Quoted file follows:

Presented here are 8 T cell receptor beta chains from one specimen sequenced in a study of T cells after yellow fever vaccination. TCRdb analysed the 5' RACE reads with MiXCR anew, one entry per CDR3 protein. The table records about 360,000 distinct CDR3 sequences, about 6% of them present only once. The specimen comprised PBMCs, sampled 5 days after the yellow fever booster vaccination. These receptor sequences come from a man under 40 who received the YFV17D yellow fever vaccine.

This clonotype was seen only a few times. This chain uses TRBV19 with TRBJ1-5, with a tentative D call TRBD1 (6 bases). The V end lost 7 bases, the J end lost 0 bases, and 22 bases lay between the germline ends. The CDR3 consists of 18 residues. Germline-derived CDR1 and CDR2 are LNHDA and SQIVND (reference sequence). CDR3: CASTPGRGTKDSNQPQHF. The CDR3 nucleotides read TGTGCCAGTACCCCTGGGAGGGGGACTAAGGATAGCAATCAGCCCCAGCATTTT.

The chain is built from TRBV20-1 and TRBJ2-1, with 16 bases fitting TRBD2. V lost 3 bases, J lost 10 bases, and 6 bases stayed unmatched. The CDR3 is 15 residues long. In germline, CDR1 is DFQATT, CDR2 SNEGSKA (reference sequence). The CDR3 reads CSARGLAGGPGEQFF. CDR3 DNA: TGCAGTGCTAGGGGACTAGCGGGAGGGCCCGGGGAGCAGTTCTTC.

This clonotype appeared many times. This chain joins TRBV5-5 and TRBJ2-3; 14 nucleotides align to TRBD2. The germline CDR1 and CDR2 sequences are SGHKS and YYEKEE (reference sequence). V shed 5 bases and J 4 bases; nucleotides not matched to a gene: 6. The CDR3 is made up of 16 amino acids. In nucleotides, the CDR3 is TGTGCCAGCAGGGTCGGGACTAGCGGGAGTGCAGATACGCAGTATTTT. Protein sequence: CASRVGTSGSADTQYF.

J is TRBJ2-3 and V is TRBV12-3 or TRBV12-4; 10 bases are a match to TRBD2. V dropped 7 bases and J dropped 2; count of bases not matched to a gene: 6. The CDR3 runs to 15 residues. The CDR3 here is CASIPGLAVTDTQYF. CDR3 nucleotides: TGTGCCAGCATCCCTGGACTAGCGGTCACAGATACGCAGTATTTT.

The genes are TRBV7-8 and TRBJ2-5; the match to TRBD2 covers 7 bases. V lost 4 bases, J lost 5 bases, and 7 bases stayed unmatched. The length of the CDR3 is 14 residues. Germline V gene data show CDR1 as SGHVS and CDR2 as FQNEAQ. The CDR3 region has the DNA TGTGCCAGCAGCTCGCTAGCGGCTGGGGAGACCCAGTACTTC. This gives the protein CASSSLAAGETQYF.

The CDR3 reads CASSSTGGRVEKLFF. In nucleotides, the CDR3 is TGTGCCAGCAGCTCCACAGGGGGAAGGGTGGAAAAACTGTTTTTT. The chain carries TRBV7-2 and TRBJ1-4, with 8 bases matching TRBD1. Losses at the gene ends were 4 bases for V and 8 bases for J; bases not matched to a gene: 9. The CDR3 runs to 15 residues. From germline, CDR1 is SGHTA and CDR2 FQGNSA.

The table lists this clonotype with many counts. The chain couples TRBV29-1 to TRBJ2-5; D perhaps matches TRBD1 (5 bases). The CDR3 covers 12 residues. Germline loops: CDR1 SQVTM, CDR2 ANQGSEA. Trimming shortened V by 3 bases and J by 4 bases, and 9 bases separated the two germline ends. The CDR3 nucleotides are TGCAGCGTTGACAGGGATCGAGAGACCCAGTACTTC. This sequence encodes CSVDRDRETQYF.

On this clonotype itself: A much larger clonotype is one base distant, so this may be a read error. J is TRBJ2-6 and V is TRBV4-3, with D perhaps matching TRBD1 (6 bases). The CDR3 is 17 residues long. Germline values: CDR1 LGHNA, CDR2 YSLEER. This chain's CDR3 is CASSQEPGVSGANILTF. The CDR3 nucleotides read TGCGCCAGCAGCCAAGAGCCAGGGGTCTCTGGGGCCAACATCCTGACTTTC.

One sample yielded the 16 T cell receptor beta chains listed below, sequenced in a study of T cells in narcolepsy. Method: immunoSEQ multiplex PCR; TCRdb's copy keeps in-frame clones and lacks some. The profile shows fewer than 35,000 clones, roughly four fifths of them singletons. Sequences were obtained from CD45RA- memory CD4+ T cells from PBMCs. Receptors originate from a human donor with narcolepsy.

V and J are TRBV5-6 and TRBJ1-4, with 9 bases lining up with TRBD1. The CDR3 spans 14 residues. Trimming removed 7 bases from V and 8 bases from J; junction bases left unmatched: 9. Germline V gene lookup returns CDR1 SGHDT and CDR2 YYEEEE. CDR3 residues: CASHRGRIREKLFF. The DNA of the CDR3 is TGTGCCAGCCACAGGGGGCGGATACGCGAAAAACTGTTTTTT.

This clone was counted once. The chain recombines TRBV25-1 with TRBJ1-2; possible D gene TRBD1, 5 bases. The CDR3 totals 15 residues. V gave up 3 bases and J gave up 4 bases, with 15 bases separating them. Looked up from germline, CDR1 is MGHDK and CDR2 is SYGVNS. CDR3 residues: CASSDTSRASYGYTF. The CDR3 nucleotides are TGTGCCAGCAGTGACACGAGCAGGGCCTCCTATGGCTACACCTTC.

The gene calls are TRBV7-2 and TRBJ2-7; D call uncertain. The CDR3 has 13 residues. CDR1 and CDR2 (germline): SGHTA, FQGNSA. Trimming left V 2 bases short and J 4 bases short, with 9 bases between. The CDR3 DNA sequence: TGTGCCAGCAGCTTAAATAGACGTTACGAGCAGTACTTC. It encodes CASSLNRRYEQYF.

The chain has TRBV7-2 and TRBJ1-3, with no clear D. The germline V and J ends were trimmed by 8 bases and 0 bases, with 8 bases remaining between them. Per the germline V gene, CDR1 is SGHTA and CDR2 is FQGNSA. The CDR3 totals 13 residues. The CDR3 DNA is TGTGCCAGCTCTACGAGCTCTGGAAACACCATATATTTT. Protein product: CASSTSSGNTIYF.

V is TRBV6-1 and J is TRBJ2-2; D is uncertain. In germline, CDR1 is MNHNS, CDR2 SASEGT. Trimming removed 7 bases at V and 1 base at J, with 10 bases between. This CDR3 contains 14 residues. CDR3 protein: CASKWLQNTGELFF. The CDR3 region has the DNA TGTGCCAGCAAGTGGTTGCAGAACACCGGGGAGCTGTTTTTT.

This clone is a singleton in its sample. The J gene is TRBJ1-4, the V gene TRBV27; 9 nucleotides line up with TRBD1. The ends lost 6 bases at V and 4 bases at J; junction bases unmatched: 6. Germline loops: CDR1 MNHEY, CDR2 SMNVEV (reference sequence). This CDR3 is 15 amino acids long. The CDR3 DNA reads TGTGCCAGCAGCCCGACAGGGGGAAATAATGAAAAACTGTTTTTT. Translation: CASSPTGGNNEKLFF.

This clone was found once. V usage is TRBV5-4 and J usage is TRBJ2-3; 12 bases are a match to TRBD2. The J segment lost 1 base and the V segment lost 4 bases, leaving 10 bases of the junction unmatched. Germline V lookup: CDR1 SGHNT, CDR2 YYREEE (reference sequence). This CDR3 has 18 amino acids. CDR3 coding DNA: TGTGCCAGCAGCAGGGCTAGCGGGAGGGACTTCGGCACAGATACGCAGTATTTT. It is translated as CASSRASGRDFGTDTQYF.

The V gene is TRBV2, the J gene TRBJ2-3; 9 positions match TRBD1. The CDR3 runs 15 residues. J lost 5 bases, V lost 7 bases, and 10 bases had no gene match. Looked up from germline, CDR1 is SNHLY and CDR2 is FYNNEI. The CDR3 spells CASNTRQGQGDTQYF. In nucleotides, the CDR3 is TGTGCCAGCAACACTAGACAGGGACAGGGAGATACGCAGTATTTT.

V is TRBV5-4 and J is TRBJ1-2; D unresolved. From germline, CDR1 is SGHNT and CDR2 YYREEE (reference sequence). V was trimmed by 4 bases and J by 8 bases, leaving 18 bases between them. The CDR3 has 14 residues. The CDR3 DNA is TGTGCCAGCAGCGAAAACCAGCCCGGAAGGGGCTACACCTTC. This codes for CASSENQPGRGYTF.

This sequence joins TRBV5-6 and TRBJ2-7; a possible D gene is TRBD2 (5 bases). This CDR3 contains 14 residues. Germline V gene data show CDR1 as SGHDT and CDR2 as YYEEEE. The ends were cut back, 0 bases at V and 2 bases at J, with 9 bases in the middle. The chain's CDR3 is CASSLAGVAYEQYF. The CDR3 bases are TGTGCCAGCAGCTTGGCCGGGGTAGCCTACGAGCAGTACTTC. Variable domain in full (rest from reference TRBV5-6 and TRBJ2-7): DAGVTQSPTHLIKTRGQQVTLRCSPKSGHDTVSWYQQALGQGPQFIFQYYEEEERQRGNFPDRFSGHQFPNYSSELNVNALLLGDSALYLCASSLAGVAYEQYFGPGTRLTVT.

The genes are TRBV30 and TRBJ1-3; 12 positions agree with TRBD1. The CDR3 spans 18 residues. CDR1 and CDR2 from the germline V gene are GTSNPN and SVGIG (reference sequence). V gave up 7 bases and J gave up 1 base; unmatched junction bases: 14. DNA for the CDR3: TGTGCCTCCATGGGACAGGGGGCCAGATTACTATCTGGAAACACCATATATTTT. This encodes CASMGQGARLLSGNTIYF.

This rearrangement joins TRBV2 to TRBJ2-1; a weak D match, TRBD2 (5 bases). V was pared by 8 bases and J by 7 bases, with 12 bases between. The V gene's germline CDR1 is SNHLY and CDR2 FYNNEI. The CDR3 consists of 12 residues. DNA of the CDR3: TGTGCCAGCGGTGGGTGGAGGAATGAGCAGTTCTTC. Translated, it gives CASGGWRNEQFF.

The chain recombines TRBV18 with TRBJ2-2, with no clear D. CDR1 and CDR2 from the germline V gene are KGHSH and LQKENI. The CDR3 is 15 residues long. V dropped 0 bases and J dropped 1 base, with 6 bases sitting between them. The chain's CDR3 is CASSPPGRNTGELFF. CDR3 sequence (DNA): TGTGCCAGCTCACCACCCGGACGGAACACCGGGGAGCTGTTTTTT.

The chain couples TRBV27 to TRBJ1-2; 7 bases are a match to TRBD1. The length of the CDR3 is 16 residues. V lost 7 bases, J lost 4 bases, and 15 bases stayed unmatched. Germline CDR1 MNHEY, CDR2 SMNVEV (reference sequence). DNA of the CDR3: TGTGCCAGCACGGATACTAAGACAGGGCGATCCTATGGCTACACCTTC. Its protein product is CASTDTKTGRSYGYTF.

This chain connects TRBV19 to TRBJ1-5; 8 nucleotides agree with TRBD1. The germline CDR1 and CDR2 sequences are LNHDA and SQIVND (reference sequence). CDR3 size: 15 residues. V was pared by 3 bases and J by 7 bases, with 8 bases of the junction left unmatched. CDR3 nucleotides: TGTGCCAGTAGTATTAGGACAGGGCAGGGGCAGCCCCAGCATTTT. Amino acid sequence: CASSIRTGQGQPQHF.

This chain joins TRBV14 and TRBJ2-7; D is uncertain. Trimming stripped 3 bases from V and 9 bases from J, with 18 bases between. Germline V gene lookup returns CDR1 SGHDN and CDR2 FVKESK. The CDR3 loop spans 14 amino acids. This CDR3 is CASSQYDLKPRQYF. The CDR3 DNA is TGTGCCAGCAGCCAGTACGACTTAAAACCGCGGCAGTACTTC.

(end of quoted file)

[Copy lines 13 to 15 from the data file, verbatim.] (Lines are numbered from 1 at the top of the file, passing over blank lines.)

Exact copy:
The gene calls are TRBV7-2 and TRBJ2-7; D call uncertain. The CDR3 has 13 residues. CDR1 and CDR2 (germline): SGHTA, FQGNSA. Trimming left V 2 bases short and J 4 bases short, with 9 bases between. The CDR3 DNA sequence: TGTGCCAGCAGCTTAAATAGACGTTACGAGCAGTACTTC. It encodes CASSLNRRYEQYF.

The chain has TRBV7-2 and TRBJ1-3, with no clear D. The germline V and J ends were trimmed by 8 bases and 0 bases, with 8 bases remaining between them. Per the germline V gene, CDR1 is SGHTA and CDR2 is FQGNSA. The CDR3 totals 13 residues. The CDR3 DNA is TGTGCCAGCTCTACGAGCTCTGGAAACACCATATATTTT. Protein product: CASSTSSGNTIYF.

V is TRBV6-1 and J is TRBJ2-2; D is uncertain. In germline, CDR1 is MNHNS, CDR2 SASEGT. Trimming removed 7 bases at V and 1 base at J, with 10 bases between. This CDR3 contains 14 residues. CDR3 protein: CASKWLQNTGELFF. The CDR3 region has the DNA TGTGCCAGCAAGTGGTTGCAGAACACCGGGGAGCTGTTTTTT.